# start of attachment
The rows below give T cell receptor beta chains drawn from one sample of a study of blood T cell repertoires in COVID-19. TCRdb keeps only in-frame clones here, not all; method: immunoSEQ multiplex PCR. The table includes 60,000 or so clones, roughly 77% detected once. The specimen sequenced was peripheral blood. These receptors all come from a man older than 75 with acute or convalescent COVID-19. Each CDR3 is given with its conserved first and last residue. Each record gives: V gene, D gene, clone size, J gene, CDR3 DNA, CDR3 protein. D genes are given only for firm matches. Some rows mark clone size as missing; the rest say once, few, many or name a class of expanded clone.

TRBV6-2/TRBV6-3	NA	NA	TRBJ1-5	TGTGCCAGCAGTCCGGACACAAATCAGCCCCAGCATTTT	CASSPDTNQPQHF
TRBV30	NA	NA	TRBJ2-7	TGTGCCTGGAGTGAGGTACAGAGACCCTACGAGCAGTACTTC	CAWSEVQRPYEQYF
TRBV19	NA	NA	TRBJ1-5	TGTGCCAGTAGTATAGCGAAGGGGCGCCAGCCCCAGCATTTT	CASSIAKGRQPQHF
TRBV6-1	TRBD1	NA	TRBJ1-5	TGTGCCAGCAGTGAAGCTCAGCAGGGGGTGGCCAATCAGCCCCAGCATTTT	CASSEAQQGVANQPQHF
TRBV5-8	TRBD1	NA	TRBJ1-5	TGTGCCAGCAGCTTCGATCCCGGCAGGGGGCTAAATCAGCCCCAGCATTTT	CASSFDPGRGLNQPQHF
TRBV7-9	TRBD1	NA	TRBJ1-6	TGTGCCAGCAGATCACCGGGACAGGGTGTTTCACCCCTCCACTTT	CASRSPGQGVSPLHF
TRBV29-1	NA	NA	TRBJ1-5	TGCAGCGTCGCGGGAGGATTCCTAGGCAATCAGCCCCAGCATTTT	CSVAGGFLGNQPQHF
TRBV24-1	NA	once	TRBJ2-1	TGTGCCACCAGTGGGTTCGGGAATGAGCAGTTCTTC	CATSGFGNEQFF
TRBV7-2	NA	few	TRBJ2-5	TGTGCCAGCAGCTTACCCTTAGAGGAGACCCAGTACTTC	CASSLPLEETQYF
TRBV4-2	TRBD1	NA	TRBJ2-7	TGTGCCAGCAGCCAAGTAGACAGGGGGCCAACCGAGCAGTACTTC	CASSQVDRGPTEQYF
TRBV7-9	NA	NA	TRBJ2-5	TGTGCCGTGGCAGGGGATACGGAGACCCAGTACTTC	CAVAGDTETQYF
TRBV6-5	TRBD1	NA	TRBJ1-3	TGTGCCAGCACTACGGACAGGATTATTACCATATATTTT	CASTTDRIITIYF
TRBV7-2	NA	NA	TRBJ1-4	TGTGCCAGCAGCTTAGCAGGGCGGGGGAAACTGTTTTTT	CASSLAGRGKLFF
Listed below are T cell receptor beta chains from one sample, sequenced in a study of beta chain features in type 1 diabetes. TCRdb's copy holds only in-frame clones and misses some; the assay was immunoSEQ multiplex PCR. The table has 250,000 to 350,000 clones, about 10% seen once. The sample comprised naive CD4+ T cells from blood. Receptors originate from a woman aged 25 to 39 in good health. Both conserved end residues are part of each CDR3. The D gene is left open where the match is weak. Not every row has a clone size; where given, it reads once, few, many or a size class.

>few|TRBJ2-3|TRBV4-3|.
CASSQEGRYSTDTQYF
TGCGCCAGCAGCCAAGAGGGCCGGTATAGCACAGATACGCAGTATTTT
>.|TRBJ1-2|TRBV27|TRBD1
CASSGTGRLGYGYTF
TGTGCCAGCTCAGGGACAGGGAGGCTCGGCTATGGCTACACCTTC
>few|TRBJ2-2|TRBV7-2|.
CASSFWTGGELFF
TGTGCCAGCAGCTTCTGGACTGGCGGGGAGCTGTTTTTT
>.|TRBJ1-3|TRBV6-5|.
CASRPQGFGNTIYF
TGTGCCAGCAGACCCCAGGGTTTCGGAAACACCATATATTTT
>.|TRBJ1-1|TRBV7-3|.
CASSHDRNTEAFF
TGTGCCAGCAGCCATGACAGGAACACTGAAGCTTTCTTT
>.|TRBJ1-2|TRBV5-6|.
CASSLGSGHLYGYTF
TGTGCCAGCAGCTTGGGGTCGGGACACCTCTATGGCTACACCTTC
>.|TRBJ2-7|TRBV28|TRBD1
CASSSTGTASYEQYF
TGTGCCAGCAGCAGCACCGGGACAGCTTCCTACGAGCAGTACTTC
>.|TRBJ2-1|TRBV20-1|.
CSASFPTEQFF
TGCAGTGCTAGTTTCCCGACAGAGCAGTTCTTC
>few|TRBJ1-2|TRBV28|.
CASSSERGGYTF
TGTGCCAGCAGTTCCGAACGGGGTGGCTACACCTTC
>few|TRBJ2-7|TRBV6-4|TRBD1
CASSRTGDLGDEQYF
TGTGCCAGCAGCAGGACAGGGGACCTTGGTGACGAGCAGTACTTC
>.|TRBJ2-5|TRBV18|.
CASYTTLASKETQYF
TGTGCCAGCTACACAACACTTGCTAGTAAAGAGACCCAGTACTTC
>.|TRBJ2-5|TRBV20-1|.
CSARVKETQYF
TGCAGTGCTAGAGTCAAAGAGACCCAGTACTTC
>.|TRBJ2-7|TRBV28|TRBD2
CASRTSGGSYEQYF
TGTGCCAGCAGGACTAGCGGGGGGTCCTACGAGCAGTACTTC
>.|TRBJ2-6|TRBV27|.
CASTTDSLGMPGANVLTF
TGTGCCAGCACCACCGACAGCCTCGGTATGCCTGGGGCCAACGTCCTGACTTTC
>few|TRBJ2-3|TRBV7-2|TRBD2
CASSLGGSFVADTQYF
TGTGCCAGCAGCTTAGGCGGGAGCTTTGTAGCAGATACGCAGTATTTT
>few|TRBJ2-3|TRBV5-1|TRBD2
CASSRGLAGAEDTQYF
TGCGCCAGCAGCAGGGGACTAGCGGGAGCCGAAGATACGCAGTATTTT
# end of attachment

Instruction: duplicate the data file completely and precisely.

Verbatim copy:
The rows below give T cell receptor beta chains drawn from one sample of a study of blood T cell repertoires in COVID-19. TCRdb keeps only in-frame clones here, not all; method: immunoSEQ multiplex PCR. The table includes 60,000 or so clones, roughly 77% detected once. The specimen sequenced was peripheral blood. These receptors all come from a man older than 75 with acute or convalescent COVID-19. Each CDR3 is given with its conserved first and last residue. Each record gives: V gene, D gene, clone size, J gene, CDR3 DNA, CDR3 protein. D genes are given only for firm matches. Some rows mark clone size as missing; the rest say once, few, many or name a class of expanded clone.

TRBV6-2/TRBV6-3	NA	NA	TRBJ1-5	TGTGCCAGCAGTCCGGACACAAATCAGCCCCAGCATTTT	CASSPDTNQPQHF
TRBV30	NA	NA	TRBJ2-7	TGTGCCTGGAGTGAGGTACAGAGACCCTACGAGCAGTACTTC	CAWSEVQRPYEQYF
TRBV19	NA	NA	TRBJ1-5	TGTGCCAGTAGTATAGCGAAGGGGCGCCAGCCCCAGCATTTT	CASSIAKGRQPQHF
TRBV6-1	TRBD1	NA	TRBJ1-5	TGTGCCAGCAGTGAAGCTCAGCAGGGGGTGGCCAATCAGCCCCAGCATTTT	CASSEAQQGVANQPQHF
TRBV5-8	TRBD1	NA	TRBJ1-5	TGTGCCAGCAGCTTCGATCCCGGCAGGGGGCTAAATCAGCCCCAGCATTTT	CASSFDPGRGLNQPQHF
TRBV7-9	TRBD1	NA	TRBJ1-6	TGTGCCAGCAGATCACCGGGACAGGGTGTTTCACCCCTCCACTTT	CASRSPGQGVSPLHF
TRBV29-1	NA	NA	TRBJ1-5	TGCAGCGTCGCGGGAGGATTCCTAGGCAATCAGCCCCAGCATTTT	CSVAGGFLGNQPQHF
TRBV24-1	NA	once	TRBJ2-1	TGTGCCACCAGTGGGTTCGGGAATGAGCAGTTCTTC	CATSGFGNEQFF
TRBV7-2	NA	few	TRBJ2-5	TGTGCCAGCAGCTTACCCTTAGAGGAGACCCAGTACTTC	CASSLPLEETQYF
TRBV4-2	TRBD1	NA	TRBJ2-7	TGTGCCAGCAGCCAAGTAGACAGGGGGCCAACCGAGCAGTACTTC	CASSQVDRGPTEQYF
TRBV7-9	NA	NA	TRBJ2-5	TGTGCCGTGGCAGGGGATACGGAGACCCAGTACTTC	CAVAGDTETQYF
TRBV6-5	TRBD1	NA	TRBJ1-3	TGTGCCAGCACTACGGACAGGATTATTACCATATATTTT	CASTTDRIITIYF
TRBV7-2	NA	NA	TRBJ1-4	TGTGCCAGCAGCTTAGCAGGGCGGGGGAAACTGTTTTTT	CASSLAGRGKLFF
Listed below are T cell receptor beta chains from one sample, sequenced in a study of beta chain features in type 1 diabetes. TCRdb's copy holds only in-frame clones and misses some; the assay was immunoSEQ multiplex PCR. The table has 250,000 to 350,000 clones, about 10% seen once. The sample comprised naive CD4+ T cells from blood. Receptors originate from a woman aged 25 to 39 in good health. Both conserved end residues are part of each CDR3. The D gene is left open where the match is weak. Not every row has a clone size; where given, it reads once, few, many or a size class.

>few|TRBJ2-3|TRBV4-3|.
CASSQEGRYSTDTQYF
TGCGCCAGCAGCCAAGAGGGCCGGTATAGCACAGATACGCAGTATTTT
>.|TRBJ1-2|TRBV27|TRBD1
CASSGTGRLGYGYTF
TGTGCCAGCTCAGGGACAGGGAGGCTCGGCTATGGCTACACCTTC
>few|TRBJ2-2|TRBV7-2|.
CASSFWTGGELFF
TGTGCCAGCAGCTTCTGGACTGGCGGGGAGCTGTTTTTT
>.|TRBJ1-3|TRBV6-5|.
CASRPQGFGNTIYF
TGTGCCAGCAGACCCCAGGGTTTCGGAAACACCATATATTTT
>.|TRBJ1-1|TRBV7-3|.
CASSHDRNTEAFF
TGTGCCAGCAGCCATGACAGGAACACTGAAGCTTTCTTT
>.|TRBJ1-2|TRBV5-6|.
CASSLGSGHLYGYTF
TGTGCCAGCAGCTTGGGGTCGGGACACCTCTATGGCTACACCTTC
>.|TRBJ2-7|TRBV28|TRBD1
CASSSTGTASYEQYF
TGTGCCAGCAGCAGCACCGGGACAGCTTCCTACGAGCAGTACTTC
>.|TRBJ2-1|TRBV20-1|.
CSASFPTEQFF
TGCAGTGCTAGTTTCCCGACAGAGCAGTTCTTC
>few|TRBJ1-2|TRBV28|.
CASSSERGGYTF
TGTGCCAGCAGTTCCGAACGGGGTGGCTACACCTTC
>few|TRBJ2-7|TRBV6-4|TRBD1
CASSRTGDLGDEQYF
TGTGCCAGCAGCAGGACAGGGGACCTTGGTGACGAGCAGTACTTC
>.|TRBJ2-5|TRBV18|.
CASYTTLASKETQYF
TGTGCCAGCTACACAACACTTGCTAGTAAAGAGACCCAGTACTTC
>.|TRBJ2-5|TRBV20-1|.
CSARVKETQYF
TGCAGTGCTAGAGTCAAAGAGACCCAGTACTTC
>.|TRBJ2-7|TRBV28|TRBD2
CASRTSGGSYEQYF
TGTGCCAGCAGGACTAGCGGGGGGTCCTACGAGCAGTACTTC
>.|TRBJ2-6|TRBV27|.
CASTTDSLGMPGANVLTF
TGTGCCAGCACCACCGACAGCCTCGGTATGCCTGGGGCCAACGTCCTGACTTTC
>few|TRBJ2-3|TRBV7-2|TRBD2
CASSLGGSFVADTQYF
TGTGCCAGCAGCTTAGGCGGGAGCTTTGTAGCAGATACGCAGTATTTT
>few|TRBJ2-3|TRBV5-1|TRBD2
CASSRGLAGAEDTQYF
TGCGCCAGCAGCAGGGGACTAGCGGGAGCCGAAGATACGCAGTATTTT